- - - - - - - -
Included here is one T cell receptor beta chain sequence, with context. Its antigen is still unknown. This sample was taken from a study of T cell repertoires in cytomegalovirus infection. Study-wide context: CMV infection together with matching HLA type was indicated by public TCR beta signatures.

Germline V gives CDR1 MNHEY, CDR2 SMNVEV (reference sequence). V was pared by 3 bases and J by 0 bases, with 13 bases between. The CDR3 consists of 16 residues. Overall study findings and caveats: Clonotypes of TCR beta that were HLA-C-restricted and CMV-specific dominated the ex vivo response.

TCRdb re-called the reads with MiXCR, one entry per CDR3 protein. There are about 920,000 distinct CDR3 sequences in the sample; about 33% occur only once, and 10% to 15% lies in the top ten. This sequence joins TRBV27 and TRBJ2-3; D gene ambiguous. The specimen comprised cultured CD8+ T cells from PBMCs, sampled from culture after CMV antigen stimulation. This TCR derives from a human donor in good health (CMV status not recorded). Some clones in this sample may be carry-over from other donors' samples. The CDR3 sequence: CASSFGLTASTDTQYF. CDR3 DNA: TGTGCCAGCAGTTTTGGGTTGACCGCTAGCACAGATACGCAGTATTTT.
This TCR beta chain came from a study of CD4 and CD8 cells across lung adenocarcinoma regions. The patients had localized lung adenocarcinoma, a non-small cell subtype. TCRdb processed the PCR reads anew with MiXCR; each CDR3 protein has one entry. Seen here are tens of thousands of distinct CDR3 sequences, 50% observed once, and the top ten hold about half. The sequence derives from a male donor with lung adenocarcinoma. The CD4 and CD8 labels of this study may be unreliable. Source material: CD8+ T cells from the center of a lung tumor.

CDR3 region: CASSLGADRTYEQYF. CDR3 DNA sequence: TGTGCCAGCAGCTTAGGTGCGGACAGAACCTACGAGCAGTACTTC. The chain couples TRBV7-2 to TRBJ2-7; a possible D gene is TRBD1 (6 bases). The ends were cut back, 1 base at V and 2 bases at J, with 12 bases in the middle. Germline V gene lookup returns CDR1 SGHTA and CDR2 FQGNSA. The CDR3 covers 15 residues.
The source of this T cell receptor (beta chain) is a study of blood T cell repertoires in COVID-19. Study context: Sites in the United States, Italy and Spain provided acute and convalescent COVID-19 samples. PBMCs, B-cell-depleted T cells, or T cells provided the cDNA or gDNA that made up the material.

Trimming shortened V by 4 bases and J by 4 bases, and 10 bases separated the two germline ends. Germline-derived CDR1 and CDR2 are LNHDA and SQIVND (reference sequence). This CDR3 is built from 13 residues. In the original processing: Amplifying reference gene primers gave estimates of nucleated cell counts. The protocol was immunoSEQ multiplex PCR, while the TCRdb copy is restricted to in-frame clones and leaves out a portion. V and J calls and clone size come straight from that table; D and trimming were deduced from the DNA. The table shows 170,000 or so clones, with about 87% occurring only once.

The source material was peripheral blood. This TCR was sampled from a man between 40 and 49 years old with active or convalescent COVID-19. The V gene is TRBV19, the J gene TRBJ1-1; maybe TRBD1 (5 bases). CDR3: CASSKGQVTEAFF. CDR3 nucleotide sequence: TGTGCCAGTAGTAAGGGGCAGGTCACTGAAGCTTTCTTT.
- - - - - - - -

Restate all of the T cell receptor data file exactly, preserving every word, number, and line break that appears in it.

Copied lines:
Included here is one T cell receptor beta chain sequence, with context. Its antigen is still unknown. This sample was taken from a study of T cell repertoires in cytomegalovirus infection. Study-wide context: CMV infection together with matching HLA type was indicated by public TCR beta signatures.

Germline V gives CDR1 MNHEY, CDR2 SMNVEV (reference sequence). V was pared by 3 bases and J by 0 bases, with 13 bases between. The CDR3 consists of 16 residues. Overall study findings and caveats: Clonotypes of TCR beta that were HLA-C-restricted and CMV-specific dominated the ex vivo response.

TCRdb re-called the reads with MiXCR, one entry per CDR3 protein. There are about 920,000 distinct CDR3 sequences in the sample; about 33% occur only once, and 10% to 15% lies in the top ten. This sequence joins TRBV27 and TRBJ2-3; D gene ambiguous. The specimen comprised cultured CD8+ T cells from PBMCs, sampled from culture after CMV antigen stimulation. This TCR derives from a human donor in good health (CMV status not recorded). Some clones in this sample may be carry-over from other donors' samples. The CDR3 sequence: CASSFGLTASTDTQYF. CDR3 DNA: TGTGCCAGCAGTTTTGGGTTGACCGCTAGCACAGATACGCAGTATTTT.
This TCR beta chain came from a study of CD4 and CD8 cells across lung adenocarcinoma regions. The patients had localized lung adenocarcinoma, a non-small cell subtype. TCRdb processed the PCR reads anew with MiXCR; each CDR3 protein has one entry. Seen here are tens of thousands of distinct CDR3 sequences, 50% observed once, and the top ten hold about half. The sequence derives from a male donor with lung adenocarcinoma. The CD4 and CD8 labels of this study may be unreliable. Source material: CD8+ T cells from the center of a lung tumor.

CDR3 region: CASSLGADRTYEQYF. CDR3 DNA sequence: TGTGCCAGCAGCTTAGGTGCGGACAGAACCTACGAGCAGTACTTC. The chain couples TRBV7-2 to TRBJ2-7; a possible D gene is TRBD1 (6 bases). The ends were cut back, 1 base at V and 2 bases at J, with 12 bases in the middle. Germline V gene lookup returns CDR1 SGHTA and CDR2 FQGNSA. The CDR3 covers 15 residues.
The source of this T cell receptor (beta chain) is a study of blood T cell repertoires in COVID-19. Study context: Sites in the United States, Italy and Spain provided acute and convalescent COVID-19 samples. PBMCs, B-cell-depleted T cells, or T cells provided the cDNA or gDNA that made up the material.

Trimming shortened V by 4 bases and J by 4 bases, and 10 bases separated the two germline ends. Germline-derived CDR1 and CDR2 are LNHDA and SQIVND (reference sequence). This CDR3 is built from 13 residues. In the original processing: Amplifying reference gene primers gave estimates of nucleated cell counts. The protocol was immunoSEQ multiplex PCR, while the TCRdb copy is restricted to in-frame clones and leaves out a portion. V and J calls and clone size come straight from that table; D and trimming were deduced from the DNA. The table shows 170,000 or so clones, with about 87% occurring only once.

The source material was peripheral blood. This TCR was sampled from a man between 40 and 49 years old with active or convalescent COVID-19. The V gene is TRBV19, the J gene TRBJ1-1; maybe TRBD1 (5 bases). CDR3: CASSKGQVTEAFF. CDR3 nucleotide sequence: TGTGCCAGTAGTAAGGGGCAGGTCACTGAAGCTTTCTTT.